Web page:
As some of the largest employers in Britain, organisations in the Business Services sector will be hugely impacted by the Apprenticeship Levy. How can HR Directors prepare – and turn it into an opportunity?
I was delighted recently to host the Business Services Association lunch with the former Prime Minister’s advisor on apprenticeships, Nadhim Zahawi MP. We discussed the introduction of the Apprenticeship Levy in April 2017.
We were joined by 10 HR directors from some of the largest businesses operating across the business services sector.
Nadhim explained some of the key elements of work he did for David Cameron. Above all, he saw it as a means of meeting the challenge the UK has in raising productivity – the better trained workers in the business services sector are, the more chance the country has of making the step change in productivity needed.
Companies in the business services sector are some of the largest employers in Britain and it was clear that the HR directors present had done substantial work to prepare for the introduction of the Levy. Three particular points stood out for me:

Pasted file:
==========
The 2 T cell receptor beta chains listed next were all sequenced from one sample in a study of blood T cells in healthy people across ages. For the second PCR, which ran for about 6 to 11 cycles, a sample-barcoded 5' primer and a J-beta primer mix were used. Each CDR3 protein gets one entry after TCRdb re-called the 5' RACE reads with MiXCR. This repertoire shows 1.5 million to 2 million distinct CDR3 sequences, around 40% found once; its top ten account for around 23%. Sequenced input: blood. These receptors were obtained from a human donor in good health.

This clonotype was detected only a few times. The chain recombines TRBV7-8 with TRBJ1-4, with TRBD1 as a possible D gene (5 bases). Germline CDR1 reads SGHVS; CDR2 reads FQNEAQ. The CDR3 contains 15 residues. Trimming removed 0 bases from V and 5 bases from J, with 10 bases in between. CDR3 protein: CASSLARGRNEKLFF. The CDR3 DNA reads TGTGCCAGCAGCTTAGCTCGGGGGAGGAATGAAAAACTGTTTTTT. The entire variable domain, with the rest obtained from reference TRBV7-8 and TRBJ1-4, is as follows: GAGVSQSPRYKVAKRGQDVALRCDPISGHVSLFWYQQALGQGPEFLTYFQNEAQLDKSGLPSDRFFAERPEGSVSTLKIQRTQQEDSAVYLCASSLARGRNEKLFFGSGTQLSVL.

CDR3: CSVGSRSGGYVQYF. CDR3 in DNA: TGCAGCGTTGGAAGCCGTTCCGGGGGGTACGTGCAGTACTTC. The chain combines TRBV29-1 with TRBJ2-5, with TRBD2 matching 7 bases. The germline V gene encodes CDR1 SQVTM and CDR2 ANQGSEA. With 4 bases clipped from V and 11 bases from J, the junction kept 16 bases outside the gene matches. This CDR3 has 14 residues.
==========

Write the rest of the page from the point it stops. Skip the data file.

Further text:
We are stressing to our clients that if they treat the introduction of the Apprenticeship Levy as a chance to improve substantially the skills of their workforce, and as a means to drive productivity improvements, rather than just treating it as another tax, we believe despite the additional costs, it could drive real long-term benefits to UK Plc. At KPMG, we are working with clients to help them prepare for the levy by developing the skills and training frameworks which will do just that.
Our joint publication with the Open University offers some practical guidance for employers when considering how to maximise the use of apprentices within their organisations. It touches on many of the themes we covered at our lunch regarding identifying the skills gaps in an organisation, the need to engage across your business and the requirement of diligence when selecting apprenticeship providers.